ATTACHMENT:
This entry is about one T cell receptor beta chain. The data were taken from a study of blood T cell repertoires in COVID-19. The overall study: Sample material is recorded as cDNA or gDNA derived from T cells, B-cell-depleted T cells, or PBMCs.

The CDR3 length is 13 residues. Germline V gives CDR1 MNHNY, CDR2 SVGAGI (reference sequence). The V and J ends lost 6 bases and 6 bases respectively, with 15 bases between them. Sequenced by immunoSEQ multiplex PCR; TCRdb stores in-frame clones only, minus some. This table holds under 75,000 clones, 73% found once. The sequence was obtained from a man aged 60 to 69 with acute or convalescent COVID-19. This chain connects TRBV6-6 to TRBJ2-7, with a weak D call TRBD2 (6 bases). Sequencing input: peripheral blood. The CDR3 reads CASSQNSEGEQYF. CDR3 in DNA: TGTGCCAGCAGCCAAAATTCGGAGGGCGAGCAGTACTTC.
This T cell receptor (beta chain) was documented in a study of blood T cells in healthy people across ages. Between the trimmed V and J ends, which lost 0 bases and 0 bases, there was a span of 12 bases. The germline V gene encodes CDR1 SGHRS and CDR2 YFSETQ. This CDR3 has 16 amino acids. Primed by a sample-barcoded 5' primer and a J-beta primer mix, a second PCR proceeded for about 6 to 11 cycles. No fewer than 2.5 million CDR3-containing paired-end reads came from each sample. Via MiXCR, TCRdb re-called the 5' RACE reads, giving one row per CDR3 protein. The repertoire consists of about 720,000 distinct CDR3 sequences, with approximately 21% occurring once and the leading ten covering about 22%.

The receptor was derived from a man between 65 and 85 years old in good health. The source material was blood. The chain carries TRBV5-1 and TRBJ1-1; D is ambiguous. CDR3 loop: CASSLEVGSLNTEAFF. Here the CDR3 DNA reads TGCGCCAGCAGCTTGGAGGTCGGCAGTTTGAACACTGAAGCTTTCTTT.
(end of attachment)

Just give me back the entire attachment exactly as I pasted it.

This entry is about one T cell receptor beta chain. The data were taken from a study of blood T cell repertoires in COVID-19. The overall study: Sample material is recorded as cDNA or gDNA derived from T cells, B-cell-depleted T cells, or PBMCs.

The CDR3 length is 13 residues. Germline V gives CDR1 MNHNY, CDR2 SVGAGI (reference sequence). The V and J ends lost 6 bases and 6 bases respectively, with 15 bases between them. Sequenced by immunoSEQ multiplex PCR; TCRdb stores in-frame clones only, minus some. This table holds under 75,000 clones, 73% found once. The sequence was obtained from a man aged 60 to 69 with acute or convalescent COVID-19. This chain connects TRBV6-6 to TRBJ2-7, with a weak D call TRBD2 (6 bases). Sequencing input: peripheral blood. The CDR3 reads CASSQNSEGEQYF. CDR3 in DNA: TGTGCCAGCAGCCAAAATTCGGAGGGCGAGCAGTACTTC.
This T cell receptor (beta chain) was documented in a study of blood T cells in healthy people across ages. Between the trimmed V and J ends, which lost 0 bases and 0 bases, there was a span of 12 bases. The germline V gene encodes CDR1 SGHRS and CDR2 YFSETQ. This CDR3 has 16 amino acids. Primed by a sample-barcoded 5' primer and a J-beta primer mix, a second PCR proceeded for about 6 to 11 cycles. No fewer than 2.5 million CDR3-containing paired-end reads came from each sample. Via MiXCR, TCRdb re-called the 5' RACE reads, giving one row per CDR3 protein. The repertoire consists of about 720,000 distinct CDR3 sequences, with approximately 21% occurring once and the leading ten covering about 22%.

The receptor was derived from a man between 65 and 85 years old in good health. The source material was blood. The chain carries TRBV5-1 and TRBJ1-1; D is ambiguous. CDR3 loop: CASSLEVGSLNTEAFF. Here the CDR3 DNA reads TGCGCCAGCAGCTTGGAGGTCGGCAGTTTGAACACTGAAGCTTTCTTT.